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Orchitis ȯr-ˈkīt-əs

By Patrick J. Shenot, MD, Thomas Jefferson University

Orchitis is infection of the testes, most often by a virus such as mumps..

Orchitis can occur when the epididymis is infected, as part of epididymo-orchitis. When infection involves only the testes, it is called orchitis. Orchitis is most often caused by a virus, usually the mumps virus. Rarely, it is caused by other infections. About 20 to 25% of men who have mumps develop orchitis. Most cases of mumps orchitis occur in boys younger than 10 years.

Orchitis may cause the testis to shrink but usually does not decrease production of the male hormone testosterone. Orchitis may diminish the person's fertility, particularly if it affects both testes and/or occurs after puberty. However, infertility is rare.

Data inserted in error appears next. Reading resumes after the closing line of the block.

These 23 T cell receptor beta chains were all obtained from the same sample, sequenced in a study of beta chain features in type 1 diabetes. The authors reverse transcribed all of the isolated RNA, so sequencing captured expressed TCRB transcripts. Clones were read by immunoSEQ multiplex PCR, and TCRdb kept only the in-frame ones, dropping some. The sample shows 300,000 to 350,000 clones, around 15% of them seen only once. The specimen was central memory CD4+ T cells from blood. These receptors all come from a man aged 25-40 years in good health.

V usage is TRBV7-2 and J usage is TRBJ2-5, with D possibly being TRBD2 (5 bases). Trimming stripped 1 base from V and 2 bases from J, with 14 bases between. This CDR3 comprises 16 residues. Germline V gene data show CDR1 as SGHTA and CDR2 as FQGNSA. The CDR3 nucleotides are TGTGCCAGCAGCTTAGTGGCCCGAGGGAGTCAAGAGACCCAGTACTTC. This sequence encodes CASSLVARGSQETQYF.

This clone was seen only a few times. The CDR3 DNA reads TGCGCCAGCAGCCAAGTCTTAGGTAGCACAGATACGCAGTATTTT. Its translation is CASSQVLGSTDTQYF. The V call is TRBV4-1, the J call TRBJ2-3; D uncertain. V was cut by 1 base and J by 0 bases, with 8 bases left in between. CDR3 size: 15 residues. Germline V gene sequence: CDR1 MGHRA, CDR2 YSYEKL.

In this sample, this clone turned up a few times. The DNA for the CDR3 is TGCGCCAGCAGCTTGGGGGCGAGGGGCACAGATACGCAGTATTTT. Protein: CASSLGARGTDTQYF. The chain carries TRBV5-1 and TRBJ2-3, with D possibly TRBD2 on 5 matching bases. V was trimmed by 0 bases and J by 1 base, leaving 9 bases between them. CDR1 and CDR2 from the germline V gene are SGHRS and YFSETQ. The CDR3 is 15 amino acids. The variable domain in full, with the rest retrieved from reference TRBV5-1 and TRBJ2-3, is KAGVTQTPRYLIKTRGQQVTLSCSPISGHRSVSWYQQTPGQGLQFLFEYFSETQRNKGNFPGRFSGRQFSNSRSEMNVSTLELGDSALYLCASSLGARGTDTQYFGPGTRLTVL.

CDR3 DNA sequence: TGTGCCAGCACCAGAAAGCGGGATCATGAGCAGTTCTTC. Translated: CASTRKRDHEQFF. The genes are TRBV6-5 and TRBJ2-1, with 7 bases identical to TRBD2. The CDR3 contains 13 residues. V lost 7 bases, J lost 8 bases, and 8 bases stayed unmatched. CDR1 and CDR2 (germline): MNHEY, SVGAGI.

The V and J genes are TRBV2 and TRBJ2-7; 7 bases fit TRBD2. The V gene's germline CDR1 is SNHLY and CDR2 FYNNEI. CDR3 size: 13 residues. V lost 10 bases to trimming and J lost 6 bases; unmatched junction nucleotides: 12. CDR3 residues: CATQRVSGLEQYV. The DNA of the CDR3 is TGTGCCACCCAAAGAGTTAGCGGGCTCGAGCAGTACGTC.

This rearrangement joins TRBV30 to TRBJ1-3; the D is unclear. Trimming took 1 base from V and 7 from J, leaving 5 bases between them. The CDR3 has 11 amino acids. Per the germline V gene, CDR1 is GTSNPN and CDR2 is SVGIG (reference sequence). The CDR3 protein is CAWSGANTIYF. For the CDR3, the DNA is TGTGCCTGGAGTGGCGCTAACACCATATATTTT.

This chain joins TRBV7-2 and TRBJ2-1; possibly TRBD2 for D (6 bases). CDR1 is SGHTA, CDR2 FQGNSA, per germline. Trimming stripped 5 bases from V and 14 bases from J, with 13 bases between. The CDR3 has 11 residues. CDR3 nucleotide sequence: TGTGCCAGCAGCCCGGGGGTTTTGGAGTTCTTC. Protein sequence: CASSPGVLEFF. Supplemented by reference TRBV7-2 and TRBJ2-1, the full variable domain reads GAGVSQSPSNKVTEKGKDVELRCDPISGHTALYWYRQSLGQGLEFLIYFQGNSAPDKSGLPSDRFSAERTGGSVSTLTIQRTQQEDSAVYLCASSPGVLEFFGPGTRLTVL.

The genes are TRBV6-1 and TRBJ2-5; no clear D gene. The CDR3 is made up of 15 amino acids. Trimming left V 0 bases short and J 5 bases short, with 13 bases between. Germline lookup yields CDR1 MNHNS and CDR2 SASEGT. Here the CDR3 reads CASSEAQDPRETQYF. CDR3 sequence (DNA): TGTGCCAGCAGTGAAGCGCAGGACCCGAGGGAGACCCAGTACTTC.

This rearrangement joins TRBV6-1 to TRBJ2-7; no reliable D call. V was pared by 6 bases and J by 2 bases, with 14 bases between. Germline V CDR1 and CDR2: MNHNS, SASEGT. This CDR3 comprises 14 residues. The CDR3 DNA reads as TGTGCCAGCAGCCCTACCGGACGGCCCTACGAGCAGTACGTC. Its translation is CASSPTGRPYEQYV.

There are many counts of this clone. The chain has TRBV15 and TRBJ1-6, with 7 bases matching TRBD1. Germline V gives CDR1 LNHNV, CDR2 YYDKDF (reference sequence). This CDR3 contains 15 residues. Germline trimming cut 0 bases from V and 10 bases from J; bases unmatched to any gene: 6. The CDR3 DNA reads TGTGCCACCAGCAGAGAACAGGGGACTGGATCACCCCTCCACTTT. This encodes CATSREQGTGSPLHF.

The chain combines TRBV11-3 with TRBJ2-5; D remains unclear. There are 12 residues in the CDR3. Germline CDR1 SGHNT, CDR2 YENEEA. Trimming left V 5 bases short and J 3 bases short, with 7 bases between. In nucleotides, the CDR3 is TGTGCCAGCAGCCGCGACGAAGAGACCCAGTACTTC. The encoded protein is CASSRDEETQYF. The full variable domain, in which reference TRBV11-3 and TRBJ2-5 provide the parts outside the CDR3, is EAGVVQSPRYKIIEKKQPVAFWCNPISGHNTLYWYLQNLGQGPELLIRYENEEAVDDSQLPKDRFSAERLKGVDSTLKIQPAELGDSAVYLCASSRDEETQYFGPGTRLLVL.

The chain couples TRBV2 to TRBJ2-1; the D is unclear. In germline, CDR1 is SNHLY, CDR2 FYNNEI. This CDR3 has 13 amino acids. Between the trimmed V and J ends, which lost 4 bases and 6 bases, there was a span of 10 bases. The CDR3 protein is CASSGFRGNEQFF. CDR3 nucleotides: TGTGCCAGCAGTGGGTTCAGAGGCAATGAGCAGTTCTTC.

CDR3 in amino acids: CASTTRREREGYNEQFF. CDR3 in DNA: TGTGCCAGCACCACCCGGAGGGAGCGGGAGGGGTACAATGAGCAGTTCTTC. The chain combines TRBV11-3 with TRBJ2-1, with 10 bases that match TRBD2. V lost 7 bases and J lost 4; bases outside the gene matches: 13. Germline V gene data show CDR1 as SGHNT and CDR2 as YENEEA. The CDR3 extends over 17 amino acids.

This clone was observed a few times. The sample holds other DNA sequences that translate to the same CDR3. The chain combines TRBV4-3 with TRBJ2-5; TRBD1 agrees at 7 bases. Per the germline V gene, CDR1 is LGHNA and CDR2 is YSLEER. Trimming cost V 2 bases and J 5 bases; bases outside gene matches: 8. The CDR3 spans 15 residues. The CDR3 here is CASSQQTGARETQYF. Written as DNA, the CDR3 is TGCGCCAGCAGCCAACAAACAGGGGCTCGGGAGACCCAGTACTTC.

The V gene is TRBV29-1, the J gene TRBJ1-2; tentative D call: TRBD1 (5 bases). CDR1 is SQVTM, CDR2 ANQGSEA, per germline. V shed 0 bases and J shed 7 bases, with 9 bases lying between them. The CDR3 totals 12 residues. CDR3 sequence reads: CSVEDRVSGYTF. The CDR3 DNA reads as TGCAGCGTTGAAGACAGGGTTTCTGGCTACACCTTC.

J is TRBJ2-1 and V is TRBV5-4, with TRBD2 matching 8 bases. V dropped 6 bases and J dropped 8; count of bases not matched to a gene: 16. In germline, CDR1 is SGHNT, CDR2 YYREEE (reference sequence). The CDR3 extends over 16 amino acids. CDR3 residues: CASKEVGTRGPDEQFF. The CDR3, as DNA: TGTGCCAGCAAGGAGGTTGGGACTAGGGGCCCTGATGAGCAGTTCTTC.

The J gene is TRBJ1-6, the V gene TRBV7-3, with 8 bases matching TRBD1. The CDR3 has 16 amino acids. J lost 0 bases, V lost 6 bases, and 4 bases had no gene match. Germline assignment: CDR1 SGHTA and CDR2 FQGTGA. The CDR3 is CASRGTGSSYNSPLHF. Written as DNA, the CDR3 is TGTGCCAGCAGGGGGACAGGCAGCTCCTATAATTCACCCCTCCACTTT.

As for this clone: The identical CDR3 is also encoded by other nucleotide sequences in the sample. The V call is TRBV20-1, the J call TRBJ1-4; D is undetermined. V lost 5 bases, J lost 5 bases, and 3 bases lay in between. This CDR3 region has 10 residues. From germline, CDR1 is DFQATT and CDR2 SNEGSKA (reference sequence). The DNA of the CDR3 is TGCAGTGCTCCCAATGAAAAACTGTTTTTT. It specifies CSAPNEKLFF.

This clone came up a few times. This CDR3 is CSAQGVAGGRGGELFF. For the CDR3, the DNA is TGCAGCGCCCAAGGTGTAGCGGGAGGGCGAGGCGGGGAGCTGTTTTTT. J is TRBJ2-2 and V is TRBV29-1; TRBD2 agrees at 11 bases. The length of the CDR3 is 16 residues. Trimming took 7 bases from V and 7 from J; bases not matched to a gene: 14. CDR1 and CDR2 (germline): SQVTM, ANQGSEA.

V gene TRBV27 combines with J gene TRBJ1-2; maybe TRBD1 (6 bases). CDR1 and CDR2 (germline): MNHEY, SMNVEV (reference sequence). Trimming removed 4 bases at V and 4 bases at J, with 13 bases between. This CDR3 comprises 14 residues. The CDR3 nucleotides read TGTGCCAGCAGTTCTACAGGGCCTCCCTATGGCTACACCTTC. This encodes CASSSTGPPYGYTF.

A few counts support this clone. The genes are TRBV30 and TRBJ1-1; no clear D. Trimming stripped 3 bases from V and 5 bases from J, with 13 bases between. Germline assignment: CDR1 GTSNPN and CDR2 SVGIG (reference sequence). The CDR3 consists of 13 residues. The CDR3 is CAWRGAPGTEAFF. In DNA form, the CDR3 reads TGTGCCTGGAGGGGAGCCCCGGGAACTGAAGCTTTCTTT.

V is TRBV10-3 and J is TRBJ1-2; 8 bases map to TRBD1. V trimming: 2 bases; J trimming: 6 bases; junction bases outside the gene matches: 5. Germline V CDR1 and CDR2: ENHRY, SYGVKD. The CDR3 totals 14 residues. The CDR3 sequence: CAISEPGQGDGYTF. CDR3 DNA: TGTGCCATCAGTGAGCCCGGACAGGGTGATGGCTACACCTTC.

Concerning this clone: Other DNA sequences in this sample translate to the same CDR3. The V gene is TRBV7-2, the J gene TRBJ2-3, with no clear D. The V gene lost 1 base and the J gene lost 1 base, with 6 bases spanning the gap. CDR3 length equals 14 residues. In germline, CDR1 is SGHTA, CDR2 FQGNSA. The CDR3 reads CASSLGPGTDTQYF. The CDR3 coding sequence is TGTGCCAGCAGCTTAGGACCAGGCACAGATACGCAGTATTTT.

Orchitis develops between 4 and 7 days after the salivary gland swelling. The testis swells and is painful. Sometimes both testes are affected. The person may also have fever, nausea, headache, and muscle aches.

Orchitis is diagnosed by physical examination, urinalysis, and sometimes Doppler ultrasonography, which assesses blood flow to the testes. Sometimes blood tests are done to identify the mumps virus.

Orchitis is usually treated with bed rest, pain relievers, and ice packs applied to the scrotum.

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* This is the Consumer Version. *